The negative effect of joint line elevation after total knee arthroplasty on outcomevan Lieshout, W.A.M., Valkering, K.P., Koenraadt, K.L.M. et al.
Total knee arthroplasty (TKA) is widely used as a treatment for knee osteoarthritis. However, still up to 20% of the patients are dissatisfied. Joint line elevation after TKA might be a contributing factor as it alters knee kinematics. The aim of this study was to investigate the effect of joint line elevation on outcome.
A systematic review of the literature was performed to select studies that reported on joint line alterations after primary or revision TKA and outcome. Studies with comparable outcome parameters were included in a correlation analysis.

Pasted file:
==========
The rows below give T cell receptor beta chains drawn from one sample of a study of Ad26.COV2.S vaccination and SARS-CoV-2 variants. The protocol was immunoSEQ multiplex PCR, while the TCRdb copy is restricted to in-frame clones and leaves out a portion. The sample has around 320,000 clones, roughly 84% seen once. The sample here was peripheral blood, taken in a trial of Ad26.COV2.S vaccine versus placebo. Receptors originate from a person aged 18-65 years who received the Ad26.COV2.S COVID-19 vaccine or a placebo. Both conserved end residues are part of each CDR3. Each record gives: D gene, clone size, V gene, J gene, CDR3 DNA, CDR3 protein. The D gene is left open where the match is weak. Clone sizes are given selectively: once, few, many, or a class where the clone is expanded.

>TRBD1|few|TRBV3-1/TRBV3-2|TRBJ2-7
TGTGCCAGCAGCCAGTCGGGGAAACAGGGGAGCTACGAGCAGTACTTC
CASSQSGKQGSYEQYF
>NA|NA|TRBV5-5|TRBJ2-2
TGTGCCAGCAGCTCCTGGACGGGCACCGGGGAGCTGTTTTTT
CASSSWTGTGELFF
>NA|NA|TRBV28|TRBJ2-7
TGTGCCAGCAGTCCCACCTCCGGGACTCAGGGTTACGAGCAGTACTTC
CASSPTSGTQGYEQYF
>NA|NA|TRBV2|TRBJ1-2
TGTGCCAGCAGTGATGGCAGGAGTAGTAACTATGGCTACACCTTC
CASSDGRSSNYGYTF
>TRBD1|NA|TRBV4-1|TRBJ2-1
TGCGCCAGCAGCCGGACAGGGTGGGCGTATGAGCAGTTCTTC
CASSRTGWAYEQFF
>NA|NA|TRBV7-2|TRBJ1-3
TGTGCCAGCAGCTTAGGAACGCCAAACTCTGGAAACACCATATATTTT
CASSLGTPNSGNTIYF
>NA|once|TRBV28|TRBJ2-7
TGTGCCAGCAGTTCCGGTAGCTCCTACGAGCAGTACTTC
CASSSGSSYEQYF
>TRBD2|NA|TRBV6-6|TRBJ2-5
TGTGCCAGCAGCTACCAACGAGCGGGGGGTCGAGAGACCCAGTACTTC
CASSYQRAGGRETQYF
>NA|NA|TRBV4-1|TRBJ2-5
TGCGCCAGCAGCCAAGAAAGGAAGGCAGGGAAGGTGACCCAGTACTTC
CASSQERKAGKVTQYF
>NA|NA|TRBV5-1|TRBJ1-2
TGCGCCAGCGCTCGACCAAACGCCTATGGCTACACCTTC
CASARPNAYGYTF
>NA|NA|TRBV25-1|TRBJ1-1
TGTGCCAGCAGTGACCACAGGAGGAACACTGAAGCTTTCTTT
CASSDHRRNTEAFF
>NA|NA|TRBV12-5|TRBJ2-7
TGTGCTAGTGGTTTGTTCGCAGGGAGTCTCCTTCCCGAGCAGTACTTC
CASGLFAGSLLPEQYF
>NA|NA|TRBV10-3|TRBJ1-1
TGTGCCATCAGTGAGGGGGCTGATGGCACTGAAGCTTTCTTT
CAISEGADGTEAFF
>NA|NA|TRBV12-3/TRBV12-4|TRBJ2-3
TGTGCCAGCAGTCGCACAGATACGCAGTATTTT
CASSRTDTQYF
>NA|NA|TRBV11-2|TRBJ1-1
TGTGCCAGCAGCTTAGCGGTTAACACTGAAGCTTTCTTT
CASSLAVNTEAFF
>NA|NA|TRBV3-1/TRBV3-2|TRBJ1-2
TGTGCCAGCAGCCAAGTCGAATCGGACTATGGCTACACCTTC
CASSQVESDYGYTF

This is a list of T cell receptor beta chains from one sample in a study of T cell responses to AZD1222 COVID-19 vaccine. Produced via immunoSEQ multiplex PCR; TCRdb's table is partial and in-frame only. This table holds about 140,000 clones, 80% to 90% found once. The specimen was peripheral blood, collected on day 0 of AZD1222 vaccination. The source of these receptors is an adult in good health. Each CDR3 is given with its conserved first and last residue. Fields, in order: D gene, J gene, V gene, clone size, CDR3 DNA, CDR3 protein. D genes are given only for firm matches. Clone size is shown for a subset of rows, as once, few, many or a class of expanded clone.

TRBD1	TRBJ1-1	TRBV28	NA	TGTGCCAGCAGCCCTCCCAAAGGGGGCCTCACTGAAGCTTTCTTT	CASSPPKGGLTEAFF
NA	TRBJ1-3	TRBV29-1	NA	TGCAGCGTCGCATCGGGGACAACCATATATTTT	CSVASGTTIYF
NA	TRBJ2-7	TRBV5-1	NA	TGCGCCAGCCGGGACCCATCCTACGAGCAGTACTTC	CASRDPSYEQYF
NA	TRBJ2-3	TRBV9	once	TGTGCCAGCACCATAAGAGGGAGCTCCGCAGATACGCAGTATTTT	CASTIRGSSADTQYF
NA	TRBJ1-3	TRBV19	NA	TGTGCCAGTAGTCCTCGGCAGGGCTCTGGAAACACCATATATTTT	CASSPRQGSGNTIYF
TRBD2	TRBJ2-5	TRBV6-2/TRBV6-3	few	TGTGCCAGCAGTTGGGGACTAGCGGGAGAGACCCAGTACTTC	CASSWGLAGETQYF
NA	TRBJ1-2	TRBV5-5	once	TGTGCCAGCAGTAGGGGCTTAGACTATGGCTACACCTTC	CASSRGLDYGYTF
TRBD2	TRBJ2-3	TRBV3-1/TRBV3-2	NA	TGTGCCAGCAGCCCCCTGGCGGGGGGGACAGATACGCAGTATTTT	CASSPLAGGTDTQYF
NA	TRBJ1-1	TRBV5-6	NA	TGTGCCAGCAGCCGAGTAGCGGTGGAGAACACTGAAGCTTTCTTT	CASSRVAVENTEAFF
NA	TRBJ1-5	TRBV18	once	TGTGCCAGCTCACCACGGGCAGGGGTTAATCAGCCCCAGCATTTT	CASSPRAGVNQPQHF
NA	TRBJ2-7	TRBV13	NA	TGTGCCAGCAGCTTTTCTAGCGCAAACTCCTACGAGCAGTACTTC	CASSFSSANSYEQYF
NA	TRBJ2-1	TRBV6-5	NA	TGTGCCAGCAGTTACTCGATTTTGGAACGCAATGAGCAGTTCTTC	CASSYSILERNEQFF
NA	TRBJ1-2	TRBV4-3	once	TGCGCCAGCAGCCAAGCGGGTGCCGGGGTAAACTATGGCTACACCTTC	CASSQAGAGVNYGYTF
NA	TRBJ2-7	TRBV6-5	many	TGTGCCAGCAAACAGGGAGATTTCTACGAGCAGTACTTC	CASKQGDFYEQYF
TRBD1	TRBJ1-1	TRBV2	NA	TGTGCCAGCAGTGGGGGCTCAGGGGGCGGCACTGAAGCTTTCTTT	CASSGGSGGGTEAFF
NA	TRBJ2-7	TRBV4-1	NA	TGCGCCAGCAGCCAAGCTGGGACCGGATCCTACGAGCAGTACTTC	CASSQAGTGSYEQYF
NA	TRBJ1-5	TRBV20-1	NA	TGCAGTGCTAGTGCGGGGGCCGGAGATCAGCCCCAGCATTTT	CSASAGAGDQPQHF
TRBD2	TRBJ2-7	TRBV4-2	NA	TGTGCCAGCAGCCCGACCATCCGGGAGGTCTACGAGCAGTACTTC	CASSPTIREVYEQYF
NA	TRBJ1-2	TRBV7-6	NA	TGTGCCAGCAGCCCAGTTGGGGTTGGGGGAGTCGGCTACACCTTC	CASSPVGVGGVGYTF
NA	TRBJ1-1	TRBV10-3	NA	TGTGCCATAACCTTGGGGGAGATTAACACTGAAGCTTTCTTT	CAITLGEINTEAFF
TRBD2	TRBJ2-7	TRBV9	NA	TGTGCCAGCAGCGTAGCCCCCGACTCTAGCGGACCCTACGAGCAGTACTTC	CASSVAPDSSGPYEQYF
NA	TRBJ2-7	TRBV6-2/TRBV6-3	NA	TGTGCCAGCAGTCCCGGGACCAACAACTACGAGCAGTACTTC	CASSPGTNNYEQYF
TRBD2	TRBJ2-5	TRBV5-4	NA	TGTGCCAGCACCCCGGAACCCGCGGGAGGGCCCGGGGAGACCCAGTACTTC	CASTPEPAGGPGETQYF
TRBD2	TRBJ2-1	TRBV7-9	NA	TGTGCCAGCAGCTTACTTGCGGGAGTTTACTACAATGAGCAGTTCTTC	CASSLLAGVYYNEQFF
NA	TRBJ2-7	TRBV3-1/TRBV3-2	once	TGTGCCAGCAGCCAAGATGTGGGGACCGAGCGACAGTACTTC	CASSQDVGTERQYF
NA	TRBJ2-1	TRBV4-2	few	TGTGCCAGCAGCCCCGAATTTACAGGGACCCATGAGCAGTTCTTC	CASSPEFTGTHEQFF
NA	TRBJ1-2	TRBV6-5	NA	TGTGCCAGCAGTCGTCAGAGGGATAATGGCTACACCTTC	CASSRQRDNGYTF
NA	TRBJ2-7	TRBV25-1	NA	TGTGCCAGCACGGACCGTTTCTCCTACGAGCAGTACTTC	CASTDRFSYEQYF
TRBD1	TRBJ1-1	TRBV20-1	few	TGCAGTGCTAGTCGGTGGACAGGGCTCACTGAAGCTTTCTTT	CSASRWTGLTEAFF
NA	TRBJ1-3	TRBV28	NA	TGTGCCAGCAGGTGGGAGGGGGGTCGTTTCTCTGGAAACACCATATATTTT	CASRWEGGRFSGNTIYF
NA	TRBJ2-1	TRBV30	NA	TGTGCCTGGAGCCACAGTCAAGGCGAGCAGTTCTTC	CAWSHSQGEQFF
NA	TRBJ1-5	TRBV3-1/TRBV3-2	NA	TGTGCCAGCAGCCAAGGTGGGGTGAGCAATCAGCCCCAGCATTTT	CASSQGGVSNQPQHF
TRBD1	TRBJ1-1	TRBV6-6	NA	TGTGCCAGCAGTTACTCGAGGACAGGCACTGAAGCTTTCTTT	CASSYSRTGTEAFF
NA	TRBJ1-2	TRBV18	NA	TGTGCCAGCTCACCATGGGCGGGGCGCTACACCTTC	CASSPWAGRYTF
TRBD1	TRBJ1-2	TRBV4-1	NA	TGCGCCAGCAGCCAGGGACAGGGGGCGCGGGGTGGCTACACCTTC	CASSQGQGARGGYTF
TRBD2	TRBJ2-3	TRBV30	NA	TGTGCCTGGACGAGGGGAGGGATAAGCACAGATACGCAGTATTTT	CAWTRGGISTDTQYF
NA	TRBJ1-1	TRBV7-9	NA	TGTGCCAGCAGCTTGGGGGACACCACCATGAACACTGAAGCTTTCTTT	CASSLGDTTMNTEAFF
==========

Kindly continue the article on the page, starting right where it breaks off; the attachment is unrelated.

In total, 396 studies were identified, of which 27 met the inclusion criteria. 8 studies could be included in the correlation analysis. Mean joint line elevation after primary TKA was 3.0 mm and after revision TKA this was 3.6 mm. A statistically significant negative correlation was found between joint line elevation and the postoperative Knee Society Score (KSS) function score (ρ = − 0.496, p < 0.001). In a pooled analysis, the maintained joint line revision TKA group had statistically significant better postoperative KSS total scores compared to an elevated joint line group (p < 0.001).
In this systematic review, a negative correlation between joint line elevation and outcome was found. Furthermore, revision TKAs with a maintained joint line have statistically significant better postoperative KSS scores compared to an elevated joint line group. To achieve optimal outcome after TKA, restoration of the joint line is one of the parameters that should be pursued and introduced elevation should not exceed 4 mm.
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